A Hanover County, Virginia (VA), resident is facing murder, manslaughter, felony hit-and-run and a slew of other criminal charges after flipping the car he was driving into the Chickahominy River on February 3, 2014. According to police and fire-and-rescue reports, the crash occurred when the man identified as Andrew Taylor Walters sped away from a police checkpoint, lost control of the car and ran through a swampy area before landing upside-down in the water.
A 15-year-old and a 27-year-old passenger were both trapped in the turned-over car for approximately 30 minutes before rescuers freed them and resuscitated them from cardiac arrest. The women died in the hospital from their injuries and the aftereffects of near-drowning and hypothermia.
As the WTVR CBS6 news video above explains, Andrews escaped from the crashed car and fled on foot. Apprehended quickly, he initially faced only relatively minor charges of driving with a suspended license, eluding police and providing false information to officers. The subsequent deaths of the passengers, along with a monthlong investigation that revealed Andrews was no longer taking prescribed medications to control symptoms of mental illness, prompted the murder and manslaughter charges.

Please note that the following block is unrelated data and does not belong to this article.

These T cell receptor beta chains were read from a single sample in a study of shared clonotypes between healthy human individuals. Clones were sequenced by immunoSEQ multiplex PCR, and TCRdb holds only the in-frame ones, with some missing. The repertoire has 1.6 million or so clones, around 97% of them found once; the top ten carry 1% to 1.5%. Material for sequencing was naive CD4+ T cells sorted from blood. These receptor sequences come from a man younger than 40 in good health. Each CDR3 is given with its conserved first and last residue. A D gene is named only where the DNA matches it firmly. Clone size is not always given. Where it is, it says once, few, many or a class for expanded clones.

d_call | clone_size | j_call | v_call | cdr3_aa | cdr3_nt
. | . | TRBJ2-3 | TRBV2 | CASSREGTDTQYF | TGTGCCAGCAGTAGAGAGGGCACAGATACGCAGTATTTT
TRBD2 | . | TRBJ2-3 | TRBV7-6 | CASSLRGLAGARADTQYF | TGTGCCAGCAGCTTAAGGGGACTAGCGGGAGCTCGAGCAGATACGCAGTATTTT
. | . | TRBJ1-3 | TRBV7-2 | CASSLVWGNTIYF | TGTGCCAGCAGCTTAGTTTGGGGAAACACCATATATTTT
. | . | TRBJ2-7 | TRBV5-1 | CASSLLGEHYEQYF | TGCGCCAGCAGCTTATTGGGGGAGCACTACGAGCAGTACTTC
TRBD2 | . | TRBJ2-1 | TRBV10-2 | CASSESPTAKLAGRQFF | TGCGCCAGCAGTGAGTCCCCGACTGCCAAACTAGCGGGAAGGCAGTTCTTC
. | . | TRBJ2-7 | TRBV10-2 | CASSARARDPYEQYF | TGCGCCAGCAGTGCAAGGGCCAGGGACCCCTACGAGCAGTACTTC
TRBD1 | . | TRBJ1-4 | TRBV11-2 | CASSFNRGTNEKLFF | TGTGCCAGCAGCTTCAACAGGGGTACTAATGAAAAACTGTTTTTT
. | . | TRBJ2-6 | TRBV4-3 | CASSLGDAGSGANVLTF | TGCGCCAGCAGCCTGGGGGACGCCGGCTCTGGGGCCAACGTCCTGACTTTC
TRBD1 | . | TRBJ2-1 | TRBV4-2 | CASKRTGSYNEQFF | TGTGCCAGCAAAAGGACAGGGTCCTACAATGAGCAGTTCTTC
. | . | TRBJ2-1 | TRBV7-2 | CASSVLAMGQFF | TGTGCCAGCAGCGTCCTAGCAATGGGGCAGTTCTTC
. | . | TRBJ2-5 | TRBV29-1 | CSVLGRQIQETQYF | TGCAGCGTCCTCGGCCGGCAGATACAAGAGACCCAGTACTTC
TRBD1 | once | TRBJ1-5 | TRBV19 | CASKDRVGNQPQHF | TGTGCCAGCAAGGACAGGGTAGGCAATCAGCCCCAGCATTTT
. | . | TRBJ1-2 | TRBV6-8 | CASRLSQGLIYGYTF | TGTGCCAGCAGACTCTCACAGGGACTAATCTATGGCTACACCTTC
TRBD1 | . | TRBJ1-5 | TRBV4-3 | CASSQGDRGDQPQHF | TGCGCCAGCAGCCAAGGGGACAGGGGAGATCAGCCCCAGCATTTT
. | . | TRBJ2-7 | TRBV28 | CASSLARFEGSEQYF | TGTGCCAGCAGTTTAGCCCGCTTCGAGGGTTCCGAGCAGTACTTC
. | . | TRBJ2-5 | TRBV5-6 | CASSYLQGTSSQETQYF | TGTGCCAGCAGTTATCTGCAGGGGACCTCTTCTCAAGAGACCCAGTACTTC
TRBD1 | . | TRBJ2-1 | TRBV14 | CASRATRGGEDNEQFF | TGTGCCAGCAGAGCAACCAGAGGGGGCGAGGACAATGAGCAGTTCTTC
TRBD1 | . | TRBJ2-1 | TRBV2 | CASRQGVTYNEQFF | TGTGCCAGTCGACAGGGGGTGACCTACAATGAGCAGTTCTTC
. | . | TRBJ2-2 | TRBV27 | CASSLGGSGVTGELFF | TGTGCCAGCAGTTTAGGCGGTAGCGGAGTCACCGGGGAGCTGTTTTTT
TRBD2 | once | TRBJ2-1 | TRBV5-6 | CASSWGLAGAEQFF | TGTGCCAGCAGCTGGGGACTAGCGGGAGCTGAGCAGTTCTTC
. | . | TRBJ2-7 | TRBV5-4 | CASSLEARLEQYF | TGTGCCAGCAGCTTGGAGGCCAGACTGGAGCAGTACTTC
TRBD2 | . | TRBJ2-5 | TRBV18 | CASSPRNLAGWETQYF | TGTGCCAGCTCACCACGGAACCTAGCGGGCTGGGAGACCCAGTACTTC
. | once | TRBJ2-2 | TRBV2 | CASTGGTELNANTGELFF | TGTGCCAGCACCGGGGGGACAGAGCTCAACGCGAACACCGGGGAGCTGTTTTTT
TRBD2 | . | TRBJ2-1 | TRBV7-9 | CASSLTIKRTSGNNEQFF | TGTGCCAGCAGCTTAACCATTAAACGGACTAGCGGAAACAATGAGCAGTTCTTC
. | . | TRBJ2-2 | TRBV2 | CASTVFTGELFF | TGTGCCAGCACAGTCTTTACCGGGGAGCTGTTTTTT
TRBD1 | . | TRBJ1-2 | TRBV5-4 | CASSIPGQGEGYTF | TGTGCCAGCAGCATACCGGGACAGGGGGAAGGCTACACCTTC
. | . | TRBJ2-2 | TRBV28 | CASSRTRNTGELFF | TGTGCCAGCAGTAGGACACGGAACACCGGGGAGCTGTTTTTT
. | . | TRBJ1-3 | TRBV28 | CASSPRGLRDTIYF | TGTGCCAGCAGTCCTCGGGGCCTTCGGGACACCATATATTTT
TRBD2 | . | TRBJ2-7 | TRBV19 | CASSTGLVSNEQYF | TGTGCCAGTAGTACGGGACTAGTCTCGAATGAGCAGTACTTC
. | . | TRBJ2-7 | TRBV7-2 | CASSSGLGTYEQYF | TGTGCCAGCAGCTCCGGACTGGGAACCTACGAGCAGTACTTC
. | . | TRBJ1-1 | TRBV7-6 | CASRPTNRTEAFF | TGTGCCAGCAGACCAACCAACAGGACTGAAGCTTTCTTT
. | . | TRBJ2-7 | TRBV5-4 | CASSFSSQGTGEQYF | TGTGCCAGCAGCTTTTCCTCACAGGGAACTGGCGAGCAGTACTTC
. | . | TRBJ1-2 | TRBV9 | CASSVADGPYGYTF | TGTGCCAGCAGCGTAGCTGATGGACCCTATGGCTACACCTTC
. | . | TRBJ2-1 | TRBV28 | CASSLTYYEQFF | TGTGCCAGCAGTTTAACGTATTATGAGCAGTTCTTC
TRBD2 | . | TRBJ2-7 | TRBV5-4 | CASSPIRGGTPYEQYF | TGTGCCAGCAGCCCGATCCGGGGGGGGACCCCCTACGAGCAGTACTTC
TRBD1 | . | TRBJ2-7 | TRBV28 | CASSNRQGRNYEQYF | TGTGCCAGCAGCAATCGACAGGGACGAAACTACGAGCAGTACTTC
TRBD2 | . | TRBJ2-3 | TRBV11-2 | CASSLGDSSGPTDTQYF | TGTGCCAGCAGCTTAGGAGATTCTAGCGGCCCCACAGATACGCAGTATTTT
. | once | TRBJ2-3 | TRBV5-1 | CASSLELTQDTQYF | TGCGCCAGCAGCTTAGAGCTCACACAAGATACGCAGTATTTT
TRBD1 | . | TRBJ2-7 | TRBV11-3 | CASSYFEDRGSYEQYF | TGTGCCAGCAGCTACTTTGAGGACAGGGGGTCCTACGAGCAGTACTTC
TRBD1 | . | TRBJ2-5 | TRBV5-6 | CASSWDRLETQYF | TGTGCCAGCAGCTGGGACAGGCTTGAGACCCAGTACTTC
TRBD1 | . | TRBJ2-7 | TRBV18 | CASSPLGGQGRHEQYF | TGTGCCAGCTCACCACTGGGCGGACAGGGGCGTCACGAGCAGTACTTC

As this case sadly illustrates, people with physical or mental problems that make operating a motor vehicle potentially unsafe can be prosecuted for causing accidents when they do not take appropriate measures to improve or maintain their health. Just as drugged driving can lead to serious injuries and wrongful deaths, so can failing to take drugs meant to heal.
Driving when too sick and causing an accident that hurts or kills other people also leaves a driver potentially liable for civil penalties such as making payments to injured parties or the families of those who lost their lives.